Meredith Whipple ’03 never figured she would use her religious studies major for a job. Instead, she took advantage of Undergraduate Career Services’ on-campus interview program and landed a job with Bain and Company in Boston. She began training this month.

Whipple is among the 37 percent of the class of 2003 working in the corporate sector, and part of the 7 or 8 percent in consulting, according to estimates by Director of Undergraduate Career Services Philip Jones. Although statistics are not yet available on the destinations of recent alumni, Jones said that, at least anecdotally, the class of 2003 appears to be doing well despite the struggling economy.

Overall, Jones estimated that approximately 25 to 28 percent work for nonprofits and 25 to 27 percent began graduate or professional school this fall. The number of recent graduates enrolling in law school — about 9 or 10 percent this year — continues to creep up toward the number in medical school, which stands at about 10 to 11 percent, Jones said.

Of those in the corporate and nonprofit sectors, about 10 percent are working in education, while about 9 percent work in finance and about 7 to 8 percent work in consulting, Jones said. Nonprofits, such as government and social services — excluding education — account for about 18 percent of students, and businesses other than consulting and finance employ about another 18 to 22 percent of graduates. These “other businesses” include journalism, advertising, publishing and the import-export business.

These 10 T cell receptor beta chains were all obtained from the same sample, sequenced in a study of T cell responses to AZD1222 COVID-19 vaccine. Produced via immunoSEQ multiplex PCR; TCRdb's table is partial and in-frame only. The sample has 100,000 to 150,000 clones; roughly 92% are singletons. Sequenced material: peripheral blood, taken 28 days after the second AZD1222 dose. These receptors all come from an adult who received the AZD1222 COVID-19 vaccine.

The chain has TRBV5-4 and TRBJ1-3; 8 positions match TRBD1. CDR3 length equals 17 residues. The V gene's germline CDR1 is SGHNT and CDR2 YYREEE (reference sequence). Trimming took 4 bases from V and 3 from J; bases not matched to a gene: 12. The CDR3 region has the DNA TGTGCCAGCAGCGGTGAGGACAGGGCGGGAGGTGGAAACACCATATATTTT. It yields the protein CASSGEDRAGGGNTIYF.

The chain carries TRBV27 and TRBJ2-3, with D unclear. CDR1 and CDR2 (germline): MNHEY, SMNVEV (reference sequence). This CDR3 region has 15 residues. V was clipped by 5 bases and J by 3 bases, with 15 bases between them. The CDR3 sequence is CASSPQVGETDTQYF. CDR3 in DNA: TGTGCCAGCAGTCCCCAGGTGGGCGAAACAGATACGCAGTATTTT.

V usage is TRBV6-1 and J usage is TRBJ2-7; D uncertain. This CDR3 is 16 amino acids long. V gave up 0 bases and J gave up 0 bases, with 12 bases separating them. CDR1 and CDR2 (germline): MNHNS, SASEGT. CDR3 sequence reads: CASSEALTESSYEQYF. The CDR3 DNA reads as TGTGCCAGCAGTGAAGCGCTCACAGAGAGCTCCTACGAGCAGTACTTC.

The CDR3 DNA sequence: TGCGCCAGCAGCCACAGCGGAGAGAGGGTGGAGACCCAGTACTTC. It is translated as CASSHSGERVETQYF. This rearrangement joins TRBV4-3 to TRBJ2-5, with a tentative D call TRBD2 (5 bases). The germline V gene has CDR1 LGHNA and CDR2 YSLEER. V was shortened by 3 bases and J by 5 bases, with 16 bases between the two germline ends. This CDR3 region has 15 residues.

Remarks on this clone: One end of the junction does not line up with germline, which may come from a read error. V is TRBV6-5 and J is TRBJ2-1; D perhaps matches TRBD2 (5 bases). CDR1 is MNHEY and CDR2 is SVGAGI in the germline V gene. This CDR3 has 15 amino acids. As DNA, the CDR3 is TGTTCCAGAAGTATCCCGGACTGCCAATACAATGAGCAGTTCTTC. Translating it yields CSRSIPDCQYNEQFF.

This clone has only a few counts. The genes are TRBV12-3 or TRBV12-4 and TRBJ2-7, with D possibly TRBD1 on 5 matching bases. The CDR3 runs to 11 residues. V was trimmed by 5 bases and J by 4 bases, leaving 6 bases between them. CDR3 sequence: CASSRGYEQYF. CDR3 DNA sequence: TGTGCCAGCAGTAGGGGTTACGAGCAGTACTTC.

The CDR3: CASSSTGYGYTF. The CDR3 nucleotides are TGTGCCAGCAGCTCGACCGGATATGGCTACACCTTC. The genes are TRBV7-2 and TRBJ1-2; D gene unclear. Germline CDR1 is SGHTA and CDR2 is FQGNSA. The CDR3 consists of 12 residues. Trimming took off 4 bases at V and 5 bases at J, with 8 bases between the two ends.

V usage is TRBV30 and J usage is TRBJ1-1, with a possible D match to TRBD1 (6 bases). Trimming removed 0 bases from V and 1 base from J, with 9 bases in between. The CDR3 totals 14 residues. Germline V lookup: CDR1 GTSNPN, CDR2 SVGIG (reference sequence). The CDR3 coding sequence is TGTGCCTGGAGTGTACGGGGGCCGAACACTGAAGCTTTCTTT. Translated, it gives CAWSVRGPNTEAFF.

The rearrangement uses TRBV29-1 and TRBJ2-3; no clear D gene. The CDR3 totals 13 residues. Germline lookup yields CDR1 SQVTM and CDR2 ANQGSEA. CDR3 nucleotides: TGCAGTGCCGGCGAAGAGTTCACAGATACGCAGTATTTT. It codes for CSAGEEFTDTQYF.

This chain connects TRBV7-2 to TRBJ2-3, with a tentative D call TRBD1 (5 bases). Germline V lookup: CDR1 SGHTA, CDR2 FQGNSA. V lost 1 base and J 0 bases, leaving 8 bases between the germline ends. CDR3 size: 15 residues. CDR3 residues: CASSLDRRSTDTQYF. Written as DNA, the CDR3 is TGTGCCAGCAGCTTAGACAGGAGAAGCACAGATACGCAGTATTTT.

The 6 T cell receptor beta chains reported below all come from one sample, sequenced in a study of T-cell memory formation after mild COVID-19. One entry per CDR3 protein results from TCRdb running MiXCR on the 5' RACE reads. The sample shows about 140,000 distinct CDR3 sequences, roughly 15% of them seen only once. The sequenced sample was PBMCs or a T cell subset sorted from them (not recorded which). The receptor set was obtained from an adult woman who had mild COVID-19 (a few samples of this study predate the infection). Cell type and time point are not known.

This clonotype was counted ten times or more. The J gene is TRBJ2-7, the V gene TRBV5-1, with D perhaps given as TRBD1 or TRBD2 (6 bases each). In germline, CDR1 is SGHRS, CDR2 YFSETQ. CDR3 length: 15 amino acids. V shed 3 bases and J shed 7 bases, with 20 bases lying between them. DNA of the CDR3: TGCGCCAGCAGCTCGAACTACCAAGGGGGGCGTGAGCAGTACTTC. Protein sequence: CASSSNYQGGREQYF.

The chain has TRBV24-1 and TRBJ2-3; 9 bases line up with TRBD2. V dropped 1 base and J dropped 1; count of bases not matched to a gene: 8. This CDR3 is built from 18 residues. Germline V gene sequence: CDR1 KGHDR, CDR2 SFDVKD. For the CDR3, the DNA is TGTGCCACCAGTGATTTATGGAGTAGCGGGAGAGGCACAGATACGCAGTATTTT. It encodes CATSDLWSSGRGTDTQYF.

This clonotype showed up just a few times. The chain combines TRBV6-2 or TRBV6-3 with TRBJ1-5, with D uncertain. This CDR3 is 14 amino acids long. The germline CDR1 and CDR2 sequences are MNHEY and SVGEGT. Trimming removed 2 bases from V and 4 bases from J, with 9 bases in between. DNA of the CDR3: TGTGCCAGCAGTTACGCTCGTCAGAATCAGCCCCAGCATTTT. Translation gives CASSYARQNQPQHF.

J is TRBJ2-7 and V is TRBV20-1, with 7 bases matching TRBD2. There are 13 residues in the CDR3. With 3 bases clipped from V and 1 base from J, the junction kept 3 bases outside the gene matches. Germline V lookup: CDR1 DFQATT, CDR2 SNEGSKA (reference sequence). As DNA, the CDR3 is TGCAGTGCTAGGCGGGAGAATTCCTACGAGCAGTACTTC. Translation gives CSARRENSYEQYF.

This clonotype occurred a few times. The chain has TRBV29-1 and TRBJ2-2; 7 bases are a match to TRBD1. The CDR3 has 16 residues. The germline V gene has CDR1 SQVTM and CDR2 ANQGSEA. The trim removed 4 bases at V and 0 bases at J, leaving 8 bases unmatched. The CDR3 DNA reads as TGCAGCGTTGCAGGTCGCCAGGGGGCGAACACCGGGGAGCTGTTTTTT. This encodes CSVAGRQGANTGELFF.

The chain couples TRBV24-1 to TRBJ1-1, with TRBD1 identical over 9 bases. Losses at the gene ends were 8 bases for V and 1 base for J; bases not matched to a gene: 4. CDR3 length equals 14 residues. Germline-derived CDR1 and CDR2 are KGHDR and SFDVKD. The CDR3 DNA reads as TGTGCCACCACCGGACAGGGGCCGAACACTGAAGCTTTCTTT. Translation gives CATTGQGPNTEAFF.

Whipple said she is not making long-term career plans yet, since she does not know whether she will “fall in love with” consulting or not.

She decided to indulge in what she called a more fun interest over the summer: she attended pastry school in London, and said she discovered it is something she really loves. She said she will probably consider a job in a food-related industry in the future.

Jones said many students become apprehensive that they must give up other interests by committing to a job in one field after graduating.

Rebecca Honig ’03, an English major, said she was undecided about her plans after college. Through a Yale professor, she found out about an unpaid internship at a documentary production company called Incite. After a full-time employee left, Honig gained a paying job. Recently, she also began an unpaid internship with MTV.

Like more and more alumni, Honig said she would consider attending graduate school only after working for a few years.

“Occasionally I’ll miss the idea of school — I was just talking to my friend who’s starting med school,” she said. “On the other hand, it’s really nice to come home and not have to do schoolwork. I’m enjoying being in the working world.”

Jones said working abroad after graduation has become increasingly popular, and about 3 to 4 percent of the class of 2003 lives outside the United States. But interested students are often deterred from pursuing jobs abroad because of the difficulty of obtaining visas, Jones said.

Darrell Hartman ’03 said in an e-mail that he decided his senior year he wanted to go abroad after graduation. After applying for several teaching jobs, he accepted a position as a teaching fellow at Athens College. He began working last Thursday.

“There’s no rule that says you must go straight to New York after graduating,” he said.

Fasil Amdetsion ’03 also said in an e-mail that he is excited about living abroad. On Monday he began working at the United Nations Development Program in Ethiopia. As part of a Parker Howland Fellowship, Amdetsion will work with the UNDP for three months before moving on to do research on issues related to ethnicity and democratization.